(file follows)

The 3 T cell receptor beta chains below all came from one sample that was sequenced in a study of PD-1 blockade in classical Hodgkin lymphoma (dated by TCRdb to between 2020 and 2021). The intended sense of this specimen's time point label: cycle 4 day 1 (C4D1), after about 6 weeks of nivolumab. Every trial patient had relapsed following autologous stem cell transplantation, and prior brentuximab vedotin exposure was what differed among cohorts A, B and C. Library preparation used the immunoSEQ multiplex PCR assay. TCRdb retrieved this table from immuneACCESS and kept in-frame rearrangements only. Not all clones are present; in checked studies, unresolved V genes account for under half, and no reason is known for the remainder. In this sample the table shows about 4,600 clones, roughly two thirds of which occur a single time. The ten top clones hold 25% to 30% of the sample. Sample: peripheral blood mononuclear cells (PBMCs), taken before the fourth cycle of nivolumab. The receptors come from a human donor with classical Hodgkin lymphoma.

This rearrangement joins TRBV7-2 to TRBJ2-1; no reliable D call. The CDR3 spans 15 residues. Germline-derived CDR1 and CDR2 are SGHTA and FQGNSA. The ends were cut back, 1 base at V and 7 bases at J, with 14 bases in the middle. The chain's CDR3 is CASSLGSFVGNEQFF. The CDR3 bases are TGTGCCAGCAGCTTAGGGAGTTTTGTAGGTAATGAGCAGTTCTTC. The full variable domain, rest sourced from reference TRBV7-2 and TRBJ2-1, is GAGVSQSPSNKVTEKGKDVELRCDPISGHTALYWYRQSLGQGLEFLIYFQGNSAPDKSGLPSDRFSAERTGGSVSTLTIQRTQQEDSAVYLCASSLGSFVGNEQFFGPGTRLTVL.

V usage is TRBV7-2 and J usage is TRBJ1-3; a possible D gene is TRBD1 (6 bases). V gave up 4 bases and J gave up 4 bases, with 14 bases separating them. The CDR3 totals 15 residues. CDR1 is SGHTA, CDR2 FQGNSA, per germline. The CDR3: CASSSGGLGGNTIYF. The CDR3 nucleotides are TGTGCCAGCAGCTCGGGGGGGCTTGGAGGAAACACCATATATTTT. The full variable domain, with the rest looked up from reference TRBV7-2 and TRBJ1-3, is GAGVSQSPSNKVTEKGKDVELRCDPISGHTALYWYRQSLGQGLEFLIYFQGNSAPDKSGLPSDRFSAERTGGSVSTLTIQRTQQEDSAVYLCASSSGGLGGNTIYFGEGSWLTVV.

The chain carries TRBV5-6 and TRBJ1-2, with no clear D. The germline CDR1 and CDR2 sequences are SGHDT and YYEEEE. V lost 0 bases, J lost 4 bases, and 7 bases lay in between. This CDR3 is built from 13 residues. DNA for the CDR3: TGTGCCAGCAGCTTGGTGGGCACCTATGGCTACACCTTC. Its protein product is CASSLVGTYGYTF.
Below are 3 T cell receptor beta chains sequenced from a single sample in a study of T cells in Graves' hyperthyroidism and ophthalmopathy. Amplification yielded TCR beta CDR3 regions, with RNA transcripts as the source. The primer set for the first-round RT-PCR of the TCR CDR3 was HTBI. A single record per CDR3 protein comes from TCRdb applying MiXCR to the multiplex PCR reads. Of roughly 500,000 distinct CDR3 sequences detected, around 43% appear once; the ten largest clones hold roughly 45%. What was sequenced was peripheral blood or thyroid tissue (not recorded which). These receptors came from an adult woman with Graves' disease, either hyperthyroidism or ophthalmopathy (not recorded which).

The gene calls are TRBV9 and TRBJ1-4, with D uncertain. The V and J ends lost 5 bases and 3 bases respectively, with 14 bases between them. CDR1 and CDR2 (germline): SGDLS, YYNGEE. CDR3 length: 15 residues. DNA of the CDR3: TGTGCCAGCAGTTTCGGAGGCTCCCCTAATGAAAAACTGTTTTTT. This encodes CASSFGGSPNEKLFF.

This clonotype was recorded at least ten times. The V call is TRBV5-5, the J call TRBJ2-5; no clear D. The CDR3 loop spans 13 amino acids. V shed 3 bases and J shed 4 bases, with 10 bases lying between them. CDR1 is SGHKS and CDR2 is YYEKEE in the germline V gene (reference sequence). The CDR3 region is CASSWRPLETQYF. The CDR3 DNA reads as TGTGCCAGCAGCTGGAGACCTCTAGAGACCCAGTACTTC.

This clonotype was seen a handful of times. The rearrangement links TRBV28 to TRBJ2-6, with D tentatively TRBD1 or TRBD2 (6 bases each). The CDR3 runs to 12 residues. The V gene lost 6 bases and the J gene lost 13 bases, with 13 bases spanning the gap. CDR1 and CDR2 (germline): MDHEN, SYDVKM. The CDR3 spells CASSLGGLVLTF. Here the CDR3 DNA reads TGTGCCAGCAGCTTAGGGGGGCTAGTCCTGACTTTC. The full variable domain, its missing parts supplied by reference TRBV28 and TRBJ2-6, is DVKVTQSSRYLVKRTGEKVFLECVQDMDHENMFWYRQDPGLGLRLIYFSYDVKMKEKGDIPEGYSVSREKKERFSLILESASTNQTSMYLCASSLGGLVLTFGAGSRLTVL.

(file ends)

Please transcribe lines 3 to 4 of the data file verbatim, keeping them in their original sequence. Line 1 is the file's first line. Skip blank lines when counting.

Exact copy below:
V usage is TRBV7-2 and J usage is TRBJ1-3; a possible D gene is TRBD1 (6 bases). V gave up 4 bases and J gave up 4 bases, with 14 bases separating them. The CDR3 totals 15 residues. CDR1 is SGHTA, CDR2 FQGNSA, per germline. The CDR3: CASSSGGLGGNTIYF. The CDR3 nucleotides are TGTGCCAGCAGCTCGGGGGGGCTTGGAGGAAACACCATATATTTT. The full variable domain, with the rest looked up from reference TRBV7-2 and TRBJ1-3, is GAGVSQSPSNKVTEKGKDVELRCDPISGHTALYWYRQSLGQGLEFLIYFQGNSAPDKSGLPSDRFSAERTGGSVSTLTIQRTQQEDSAVYLCASSSGGLGGNTIYFGEGSWLTVV.

The chain carries TRBV5-6 and TRBJ1-2, with no clear D. The germline CDR1 and CDR2 sequences are SGHDT and YYEEEE. V lost 0 bases, J lost 4 bases, and 7 bases lay in between. This CDR3 is built from 13 residues. DNA for the CDR3: TGTGCCAGCAGCTTGGTGGGCACCTATGGCTACACCTTC. Its protein product is CASSLVGTYGYTF.